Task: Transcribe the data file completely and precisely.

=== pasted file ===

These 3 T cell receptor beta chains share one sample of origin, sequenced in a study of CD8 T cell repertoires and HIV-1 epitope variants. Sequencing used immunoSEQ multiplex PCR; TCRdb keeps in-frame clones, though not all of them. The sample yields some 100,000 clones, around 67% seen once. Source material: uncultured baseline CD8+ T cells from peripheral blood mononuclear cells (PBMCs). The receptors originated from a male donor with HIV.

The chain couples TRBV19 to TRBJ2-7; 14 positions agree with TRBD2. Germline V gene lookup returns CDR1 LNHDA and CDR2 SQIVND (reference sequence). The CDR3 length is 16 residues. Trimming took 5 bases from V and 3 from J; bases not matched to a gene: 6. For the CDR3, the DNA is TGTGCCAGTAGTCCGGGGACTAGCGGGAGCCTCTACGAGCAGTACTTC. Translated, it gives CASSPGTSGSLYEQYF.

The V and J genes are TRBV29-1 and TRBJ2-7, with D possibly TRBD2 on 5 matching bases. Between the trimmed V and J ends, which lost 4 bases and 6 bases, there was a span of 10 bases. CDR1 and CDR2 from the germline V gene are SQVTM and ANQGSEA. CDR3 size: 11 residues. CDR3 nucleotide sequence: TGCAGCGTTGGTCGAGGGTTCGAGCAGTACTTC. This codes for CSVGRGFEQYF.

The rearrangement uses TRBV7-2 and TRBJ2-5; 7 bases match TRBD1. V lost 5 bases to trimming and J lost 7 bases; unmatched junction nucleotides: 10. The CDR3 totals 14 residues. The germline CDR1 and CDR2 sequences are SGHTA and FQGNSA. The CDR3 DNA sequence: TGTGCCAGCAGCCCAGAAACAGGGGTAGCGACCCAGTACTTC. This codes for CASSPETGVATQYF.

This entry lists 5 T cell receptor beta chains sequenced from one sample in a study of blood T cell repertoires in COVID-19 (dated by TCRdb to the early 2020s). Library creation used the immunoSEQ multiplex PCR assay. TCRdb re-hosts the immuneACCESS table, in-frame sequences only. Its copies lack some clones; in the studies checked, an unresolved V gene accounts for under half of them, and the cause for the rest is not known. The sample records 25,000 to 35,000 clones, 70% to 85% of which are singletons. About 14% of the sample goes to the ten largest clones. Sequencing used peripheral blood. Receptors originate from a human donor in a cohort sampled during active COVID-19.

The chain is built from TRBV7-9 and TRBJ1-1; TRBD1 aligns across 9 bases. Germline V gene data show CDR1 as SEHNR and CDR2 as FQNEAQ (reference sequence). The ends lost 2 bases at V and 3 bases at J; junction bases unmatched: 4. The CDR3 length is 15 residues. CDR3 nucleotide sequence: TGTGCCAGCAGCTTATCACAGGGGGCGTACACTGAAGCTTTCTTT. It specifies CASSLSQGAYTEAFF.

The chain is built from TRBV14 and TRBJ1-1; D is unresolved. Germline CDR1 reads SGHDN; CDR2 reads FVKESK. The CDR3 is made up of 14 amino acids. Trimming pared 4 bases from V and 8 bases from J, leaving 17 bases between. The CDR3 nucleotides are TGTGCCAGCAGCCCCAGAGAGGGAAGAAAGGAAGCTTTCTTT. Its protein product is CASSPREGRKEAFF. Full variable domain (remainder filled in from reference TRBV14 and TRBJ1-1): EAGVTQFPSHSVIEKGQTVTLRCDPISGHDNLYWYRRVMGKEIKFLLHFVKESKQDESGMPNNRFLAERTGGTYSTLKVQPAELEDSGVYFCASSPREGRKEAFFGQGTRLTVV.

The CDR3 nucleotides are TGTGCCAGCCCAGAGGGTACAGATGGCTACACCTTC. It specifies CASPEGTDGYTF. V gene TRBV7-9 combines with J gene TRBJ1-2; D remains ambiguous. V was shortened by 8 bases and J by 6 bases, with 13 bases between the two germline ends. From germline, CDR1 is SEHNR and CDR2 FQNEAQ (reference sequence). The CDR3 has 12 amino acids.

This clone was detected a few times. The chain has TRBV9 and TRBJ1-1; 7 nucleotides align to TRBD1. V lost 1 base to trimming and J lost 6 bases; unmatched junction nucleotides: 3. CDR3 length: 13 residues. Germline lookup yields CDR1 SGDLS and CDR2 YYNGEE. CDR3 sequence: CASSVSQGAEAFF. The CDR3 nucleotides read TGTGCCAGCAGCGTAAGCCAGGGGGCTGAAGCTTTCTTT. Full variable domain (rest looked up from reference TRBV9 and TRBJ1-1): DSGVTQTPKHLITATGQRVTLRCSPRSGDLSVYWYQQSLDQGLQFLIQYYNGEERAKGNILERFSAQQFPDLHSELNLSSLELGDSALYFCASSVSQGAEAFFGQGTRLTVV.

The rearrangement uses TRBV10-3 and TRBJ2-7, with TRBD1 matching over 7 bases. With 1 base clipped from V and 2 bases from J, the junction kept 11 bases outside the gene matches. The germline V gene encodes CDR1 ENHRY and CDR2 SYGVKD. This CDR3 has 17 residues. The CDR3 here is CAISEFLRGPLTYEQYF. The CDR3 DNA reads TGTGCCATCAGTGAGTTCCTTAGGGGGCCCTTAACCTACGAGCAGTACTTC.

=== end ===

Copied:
These 3 T cell receptor beta chains share one sample of origin, sequenced in a study of CD8 T cell repertoires and HIV-1 epitope variants. Sequencing used immunoSEQ multiplex PCR; TCRdb keeps in-frame clones, though not all of them. The sample yields some 100,000 clones, around 67% seen once. Source material: uncultured baseline CD8+ T cells from peripheral blood mononuclear cells (PBMCs). The receptors originated from a male donor with HIV.

The chain couples TRBV19 to TRBJ2-7; 14 positions agree with TRBD2. Germline V gene lookup returns CDR1 LNHDA and CDR2 SQIVND (reference sequence). The CDR3 length is 16 residues. Trimming took 5 bases from V and 3 from J; bases not matched to a gene: 6. For the CDR3, the DNA is TGTGCCAGTAGTCCGGGGACTAGCGGGAGCCTCTACGAGCAGTACTTC. Translated, it gives CASSPGTSGSLYEQYF.

The V and J genes are TRBV29-1 and TRBJ2-7, with D possibly TRBD2 on 5 matching bases. Between the trimmed V and J ends, which lost 4 bases and 6 bases, there was a span of 10 bases. CDR1 and CDR2 from the germline V gene are SQVTM and ANQGSEA. CDR3 size: 11 residues. CDR3 nucleotide sequence: TGCAGCGTTGGTCGAGGGTTCGAGCAGTACTTC. This codes for CSVGRGFEQYF.

The rearrangement uses TRBV7-2 and TRBJ2-5; 7 bases match TRBD1. V lost 5 bases to trimming and J lost 7 bases; unmatched junction nucleotides: 10. The CDR3 totals 14 residues. The germline CDR1 and CDR2 sequences are SGHTA and FQGNSA. The CDR3 DNA sequence: TGTGCCAGCAGCCCAGAAACAGGGGTAGCGACCCAGTACTTC. This codes for CASSPETGVATQYF.

This entry lists 5 T cell receptor beta chains sequenced from one sample in a study of blood T cell repertoires in COVID-19 (dated by TCRdb to the early 2020s). Library creation used the immunoSEQ multiplex PCR assay. TCRdb re-hosts the immuneACCESS table, in-frame sequences only. Its copies lack some clones; in the studies checked, an unresolved V gene accounts for under half of them, and the cause for the rest is not known. The sample records 25,000 to 35,000 clones, 70% to 85% of which are singletons. About 14% of the sample goes to the ten largest clones. Sequencing used peripheral blood. Receptors originate from a human donor in a cohort sampled during active COVID-19.

The chain is built from TRBV7-9 and TRBJ1-1; TRBD1 aligns across 9 bases. Germline V gene data show CDR1 as SEHNR and CDR2 as FQNEAQ (reference sequence). The ends lost 2 bases at V and 3 bases at J; junction bases unmatched: 4. The CDR3 length is 15 residues. CDR3 nucleotide sequence: TGTGCCAGCAGCTTATCACAGGGGGCGTACACTGAAGCTTTCTTT. It specifies CASSLSQGAYTEAFF.

The chain is built from TRBV14 and TRBJ1-1; D is unresolved. Germline CDR1 reads SGHDN; CDR2 reads FVKESK. The CDR3 is made up of 14 amino acids. Trimming pared 4 bases from V and 8 bases from J, leaving 17 bases between. The CDR3 nucleotides are TGTGCCAGCAGCCCCAGAGAGGGAAGAAAGGAAGCTTTCTTT. Its protein product is CASSPREGRKEAFF. Full variable domain (remainder filled in from reference TRBV14 and TRBJ1-1): EAGVTQFPSHSVIEKGQTVTLRCDPISGHDNLYWYRRVMGKEIKFLLHFVKESKQDESGMPNNRFLAERTGGTYSTLKVQPAELEDSGVYFCASSPREGRKEAFFGQGTRLTVV.

The CDR3 nucleotides are TGTGCCAGCCCAGAGGGTACAGATGGCTACACCTTC. It specifies CASPEGTDGYTF. V gene TRBV7-9 combines with J gene TRBJ1-2; D remains ambiguous. V was shortened by 8 bases and J by 6 bases, with 13 bases between the two germline ends. From germline, CDR1 is SEHNR and CDR2 FQNEAQ (reference sequence). The CDR3 has 12 amino acids.

This clone was detected a few times. The chain has TRBV9 and TRBJ1-1; 7 nucleotides align to TRBD1. V lost 1 base to trimming and J lost 6 bases; unmatched junction nucleotides: 3. CDR3 length: 13 residues. Germline lookup yields CDR1 SGDLS and CDR2 YYNGEE. CDR3 sequence: CASSVSQGAEAFF. The CDR3 nucleotides read TGTGCCAGCAGCGTAAGCCAGGGGGCTGAAGCTTTCTTT. Full variable domain (rest looked up from reference TRBV9 and TRBJ1-1): DSGVTQTPKHLITATGQRVTLRCSPRSGDLSVYWYQQSLDQGLQFLIQYYNGEERAKGNILERFSAQQFPDLHSELNLSSLELGDSALYFCASSVSQGAEAFFGQGTRLTVV.

The rearrangement uses TRBV10-3 and TRBJ2-7, with TRBD1 matching over 7 bases. With 1 base clipped from V and 2 bases from J, the junction kept 11 bases outside the gene matches. The germline V gene encodes CDR1 ENHRY and CDR2 SYGVKD. This CDR3 has 17 residues. The CDR3 here is CAISEFLRGPLTYEQYF. The CDR3 DNA reads TGTGCCATCAGTGAGTTCCTTAGGGGGCCCTTAACCTACGAGCAGTACTTC.